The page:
independent

Tuesday 20 August 2019

THANK YOU!

AS NICOLA FURLONG'S FAMILY WAIT TO SEE IF THEY CAN ATTEND COURT IN JAPAN, THEY SAY THEY'RE TOUCHED BY THE RESPONSE OF THE PEOPLE OF WEXFORD

PADRAIG BYRNE

NICOLA FURLONG'S FATHER, Andrew, has spoken of the fantastic support he and his family are receiving from the people of Wexford following his daughter's death in a hotel room in Japan in May.

While Andrew, Nicola's mother Angie and Nicola's sister Andrea are finding it hard to get over the tragic loss of the young Curracloe woman, they are drawing some comfort from the outpouring of sympathy from all over Wexford and indeed the whole country.

'I can honestly say the response has been truly overwhelming,' Andrew said. 'Every morning I wake up it's really tough to face into another day, but we've been really touched by the response of people locally and from all over the country. The amount of support we've received is astonishing. I haven't even managed to get through all the Mass cards yet. There's been so many of them arriving from all over the country that I'm still reading through them and they're still arriving, '

'I have people coming up to me in the street and in the supermarket and that offering me their deepest sympathies. I can tell you I've broken down and cried a couple of times in Dunne's talking to people. I suppose not many people have to go through a situation like this. Everyone has their cross to bear and everyone experiences tragedy at one point or another, but I think Nicola's story has touched a lot of people and we can take some comfort in that.'

A number of fundraisers have been scheduled to help the Furlong family with the high costs of travelling and accommodation which they will incur when the trial begins.

'People have been so good to us that way too,' Andrew said. ' There have been a number of fundraisers in recent weeks. I know Curracloe United are raising money and Aaron Berry is having the launch of the song he wrote down here in Furlong's and then there's this walk and street party that'll be taking place next month. People have been so generous and it means a lot to us.'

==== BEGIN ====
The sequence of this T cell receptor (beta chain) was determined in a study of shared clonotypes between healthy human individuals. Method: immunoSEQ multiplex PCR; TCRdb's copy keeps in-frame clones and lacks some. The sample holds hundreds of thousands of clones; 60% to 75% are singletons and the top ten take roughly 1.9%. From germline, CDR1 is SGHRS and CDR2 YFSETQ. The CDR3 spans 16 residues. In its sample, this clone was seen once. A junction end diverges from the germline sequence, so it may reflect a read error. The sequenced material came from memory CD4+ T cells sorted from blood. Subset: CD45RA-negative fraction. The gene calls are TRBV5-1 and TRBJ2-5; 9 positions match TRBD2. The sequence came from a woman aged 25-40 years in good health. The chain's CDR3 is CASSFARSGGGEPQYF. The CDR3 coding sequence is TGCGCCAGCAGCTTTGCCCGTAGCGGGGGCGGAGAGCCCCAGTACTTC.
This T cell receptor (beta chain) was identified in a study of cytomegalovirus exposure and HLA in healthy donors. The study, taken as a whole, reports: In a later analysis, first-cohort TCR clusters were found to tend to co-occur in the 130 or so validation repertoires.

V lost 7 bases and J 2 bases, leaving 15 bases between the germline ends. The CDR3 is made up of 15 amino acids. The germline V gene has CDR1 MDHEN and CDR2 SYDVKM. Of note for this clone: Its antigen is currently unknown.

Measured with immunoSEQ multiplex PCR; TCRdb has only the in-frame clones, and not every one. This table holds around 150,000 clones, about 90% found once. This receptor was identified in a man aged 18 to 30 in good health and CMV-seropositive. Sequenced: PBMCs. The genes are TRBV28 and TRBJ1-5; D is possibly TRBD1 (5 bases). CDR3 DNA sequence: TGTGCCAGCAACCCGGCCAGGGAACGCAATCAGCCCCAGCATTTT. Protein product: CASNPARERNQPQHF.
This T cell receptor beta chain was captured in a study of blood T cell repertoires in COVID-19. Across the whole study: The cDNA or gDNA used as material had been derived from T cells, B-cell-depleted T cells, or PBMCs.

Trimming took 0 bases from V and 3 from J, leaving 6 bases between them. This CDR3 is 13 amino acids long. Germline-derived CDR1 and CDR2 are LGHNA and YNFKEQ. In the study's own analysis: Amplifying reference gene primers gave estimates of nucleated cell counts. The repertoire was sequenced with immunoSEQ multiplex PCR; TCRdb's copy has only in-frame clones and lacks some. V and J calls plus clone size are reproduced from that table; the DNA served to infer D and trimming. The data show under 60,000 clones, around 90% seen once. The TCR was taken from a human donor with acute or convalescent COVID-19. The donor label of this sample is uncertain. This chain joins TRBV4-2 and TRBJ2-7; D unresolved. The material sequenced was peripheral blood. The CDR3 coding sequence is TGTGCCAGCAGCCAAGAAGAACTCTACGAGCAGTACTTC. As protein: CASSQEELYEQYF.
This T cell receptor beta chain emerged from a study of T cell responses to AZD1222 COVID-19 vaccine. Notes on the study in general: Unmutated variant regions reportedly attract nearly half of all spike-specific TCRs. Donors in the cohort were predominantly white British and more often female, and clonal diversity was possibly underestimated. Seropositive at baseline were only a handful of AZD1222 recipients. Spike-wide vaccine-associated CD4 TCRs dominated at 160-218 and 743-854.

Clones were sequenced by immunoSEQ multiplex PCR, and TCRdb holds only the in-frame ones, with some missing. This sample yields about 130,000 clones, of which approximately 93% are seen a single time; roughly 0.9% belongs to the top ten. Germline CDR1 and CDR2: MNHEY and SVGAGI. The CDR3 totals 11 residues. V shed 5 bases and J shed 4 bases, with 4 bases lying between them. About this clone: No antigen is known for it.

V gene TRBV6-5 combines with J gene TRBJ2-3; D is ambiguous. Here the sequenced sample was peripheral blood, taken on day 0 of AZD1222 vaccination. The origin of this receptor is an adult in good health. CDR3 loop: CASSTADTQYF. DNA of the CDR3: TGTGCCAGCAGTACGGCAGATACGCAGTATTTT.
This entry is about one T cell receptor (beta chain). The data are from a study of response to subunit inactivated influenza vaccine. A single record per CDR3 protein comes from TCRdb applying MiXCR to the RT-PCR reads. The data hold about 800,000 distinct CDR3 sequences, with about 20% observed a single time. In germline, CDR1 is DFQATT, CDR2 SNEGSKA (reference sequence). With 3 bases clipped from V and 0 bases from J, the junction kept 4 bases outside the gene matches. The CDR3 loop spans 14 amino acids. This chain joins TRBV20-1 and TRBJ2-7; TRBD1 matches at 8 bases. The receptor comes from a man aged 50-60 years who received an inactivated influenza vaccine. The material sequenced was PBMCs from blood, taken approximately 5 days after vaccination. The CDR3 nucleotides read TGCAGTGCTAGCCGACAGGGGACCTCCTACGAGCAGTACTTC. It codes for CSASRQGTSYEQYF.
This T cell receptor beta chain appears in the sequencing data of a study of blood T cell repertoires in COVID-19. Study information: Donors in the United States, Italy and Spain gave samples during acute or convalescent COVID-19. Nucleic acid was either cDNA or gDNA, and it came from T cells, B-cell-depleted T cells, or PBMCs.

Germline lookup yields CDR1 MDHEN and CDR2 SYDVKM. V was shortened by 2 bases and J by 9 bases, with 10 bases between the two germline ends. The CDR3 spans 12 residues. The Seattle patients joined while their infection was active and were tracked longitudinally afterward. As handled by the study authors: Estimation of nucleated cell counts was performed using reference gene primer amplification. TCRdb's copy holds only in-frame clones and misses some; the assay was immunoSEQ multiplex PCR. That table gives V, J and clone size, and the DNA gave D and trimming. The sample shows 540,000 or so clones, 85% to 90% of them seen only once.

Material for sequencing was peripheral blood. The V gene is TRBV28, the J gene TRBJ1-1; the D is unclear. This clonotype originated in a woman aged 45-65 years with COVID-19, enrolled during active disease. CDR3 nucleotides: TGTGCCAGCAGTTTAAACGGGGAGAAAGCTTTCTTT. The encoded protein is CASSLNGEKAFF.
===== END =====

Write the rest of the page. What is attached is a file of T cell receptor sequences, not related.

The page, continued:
Meanwhile, Andrew is currently awaiting confirmation from the Japanese authorities as to whether or not he will be allowed to attend the first court appearance of Richard Hinds (19), the man accused of killing his daughter in a Japanese hotel room in May.

Mr Furlong was unaware that, under Japanese law, Hinds' defence lawyers may object to the presence of Nicola's family in the courtroom and the judge may not allow them to attend.

Andrew, his ex-wife Angie and daughter Andrea had already prepared to travel when they were informed of the legal technicality.

'We had gone ahead and made initial preparations,' Andrew said. 'We had provisionally booked flights and all that kind of thing and then we were informed that the defence might object to us being there. It's something like if we're there and no member of his (Hinds') family are there, it might influence the judge. We've had to send on a letter requesting that we can attend and we're hoping to hear back in the next couple of days.'

While Mr Furlong is adamant that he and his family want to travel over to the first court date, which is due to take place on July 26 and 27, he is respectful of the Japanese legal system and will accept whatever the judge's ruling on the matter is.

'We've decided that we want to be there. Some people think I'm mad wanting to go all that way for two or three hours when it's not even the real trial, but I think it's a good idea. It also gives Angie and Andrea a chance to get a feel for the country before it begins properly.

'I don't think any of the gory details will come out in the initial open court, so maybe it's a good way of getting the girls used to the environment. Still, it's a journey that we wish we didn't have to make. But at the end of the day, if the judge says no, we'll just have to accept that. We don't want to hinder the case in any way.'

Hinds' case will initially be heard in a family court, as in the eyes of Japanese law, he is still a minor at 19 years of age. However owing to the severity of the case as well as the fact that the suspect is extremely close to the age of legal responsibility (20), would suggest that the judge is likely to recommend a criminal trial. Andrew said: 'We're 99% certain that it will go to trial. It looks sure to, but I suppose there's always that one percent.'

Having visited Japan already since his daughters death and met with Japanese police officials, Mr Furlong is confident that justice will be served and that a conviction will be handed down for his daughter's killing. 'I can't fault their legal system at all,' he said. 'They are so scrupulous it's unbelievable.'

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